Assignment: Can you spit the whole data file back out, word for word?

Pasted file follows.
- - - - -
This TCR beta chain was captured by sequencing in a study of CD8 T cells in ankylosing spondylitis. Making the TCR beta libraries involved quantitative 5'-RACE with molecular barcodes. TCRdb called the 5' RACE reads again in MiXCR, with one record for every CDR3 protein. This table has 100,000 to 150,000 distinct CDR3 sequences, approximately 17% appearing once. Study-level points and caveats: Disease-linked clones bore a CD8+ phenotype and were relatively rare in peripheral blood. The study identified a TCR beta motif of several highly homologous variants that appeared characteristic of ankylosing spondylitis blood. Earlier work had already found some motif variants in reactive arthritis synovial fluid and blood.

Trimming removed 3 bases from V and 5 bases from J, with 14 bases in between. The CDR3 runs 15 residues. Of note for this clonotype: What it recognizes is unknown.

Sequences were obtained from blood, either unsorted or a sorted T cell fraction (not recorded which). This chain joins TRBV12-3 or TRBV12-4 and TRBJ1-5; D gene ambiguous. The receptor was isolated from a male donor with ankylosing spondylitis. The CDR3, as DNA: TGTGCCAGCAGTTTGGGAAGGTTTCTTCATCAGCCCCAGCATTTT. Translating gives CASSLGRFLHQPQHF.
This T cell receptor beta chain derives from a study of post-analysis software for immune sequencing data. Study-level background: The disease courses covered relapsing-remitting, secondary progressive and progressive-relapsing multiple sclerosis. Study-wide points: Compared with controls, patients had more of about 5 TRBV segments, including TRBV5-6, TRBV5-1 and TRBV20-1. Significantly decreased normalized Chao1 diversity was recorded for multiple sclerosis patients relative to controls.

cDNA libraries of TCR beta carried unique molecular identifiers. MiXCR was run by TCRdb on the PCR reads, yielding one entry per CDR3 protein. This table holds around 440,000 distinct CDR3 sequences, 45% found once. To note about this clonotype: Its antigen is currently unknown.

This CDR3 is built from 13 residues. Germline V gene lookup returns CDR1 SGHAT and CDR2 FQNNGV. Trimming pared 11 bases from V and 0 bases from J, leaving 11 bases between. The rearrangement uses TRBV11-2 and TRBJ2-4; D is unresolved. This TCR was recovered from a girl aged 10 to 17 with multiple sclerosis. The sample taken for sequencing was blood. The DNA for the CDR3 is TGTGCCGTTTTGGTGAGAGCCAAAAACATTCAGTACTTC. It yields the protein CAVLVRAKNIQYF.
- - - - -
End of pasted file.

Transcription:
This TCR beta chain was captured by sequencing in a study of CD8 T cells in ankylosing spondylitis. Making the TCR beta libraries involved quantitative 5'-RACE with molecular barcodes. TCRdb called the 5' RACE reads again in MiXCR, with one record for every CDR3 protein. This table has 100,000 to 150,000 distinct CDR3 sequences, approximately 17% appearing once. Study-level points and caveats: Disease-linked clones bore a CD8+ phenotype and were relatively rare in peripheral blood. The study identified a TCR beta motif of several highly homologous variants that appeared characteristic of ankylosing spondylitis blood. Earlier work had already found some motif variants in reactive arthritis synovial fluid and blood.

Trimming removed 3 bases from V and 5 bases from J, with 14 bases in between. The CDR3 runs 15 residues. Of note for this clonotype: What it recognizes is unknown.

Sequences were obtained from blood, either unsorted or a sorted T cell fraction (not recorded which). This chain joins TRBV12-3 or TRBV12-4 and TRBJ1-5; D gene ambiguous. The receptor was isolated from a male donor with ankylosing spondylitis. The CDR3, as DNA: TGTGCCAGCAGTTTGGGAAGGTTTCTTCATCAGCCCCAGCATTTT. Translating gives CASSLGRFLHQPQHF.
This T cell receptor beta chain derives from a study of post-analysis software for immune sequencing data. Study-level background: The disease courses covered relapsing-remitting, secondary progressive and progressive-relapsing multiple sclerosis. Study-wide points: Compared with controls, patients had more of about 5 TRBV segments, including TRBV5-6, TRBV5-1 and TRBV20-1. Significantly decreased normalized Chao1 diversity was recorded for multiple sclerosis patients relative to controls.

cDNA libraries of TCR beta carried unique molecular identifiers. MiXCR was run by TCRdb on the PCR reads, yielding one entry per CDR3 protein. This table holds around 440,000 distinct CDR3 sequences, 45% found once. To note about this clonotype: Its antigen is currently unknown.

This CDR3 is built from 13 residues. Germline V gene lookup returns CDR1 SGHAT and CDR2 FQNNGV. Trimming pared 11 bases from V and 0 bases from J, leaving 11 bases between. The rearrangement uses TRBV11-2 and TRBJ2-4; D is unresolved. This TCR was recovered from a girl aged 10 to 17 with multiple sclerosis. The sample taken for sequencing was blood. The DNA for the CDR3 is TGTGCCGTTTTGGTGAGAGCCAAAAACATTCAGTACTTC. It yields the protein CAVLVRAKNIQYF.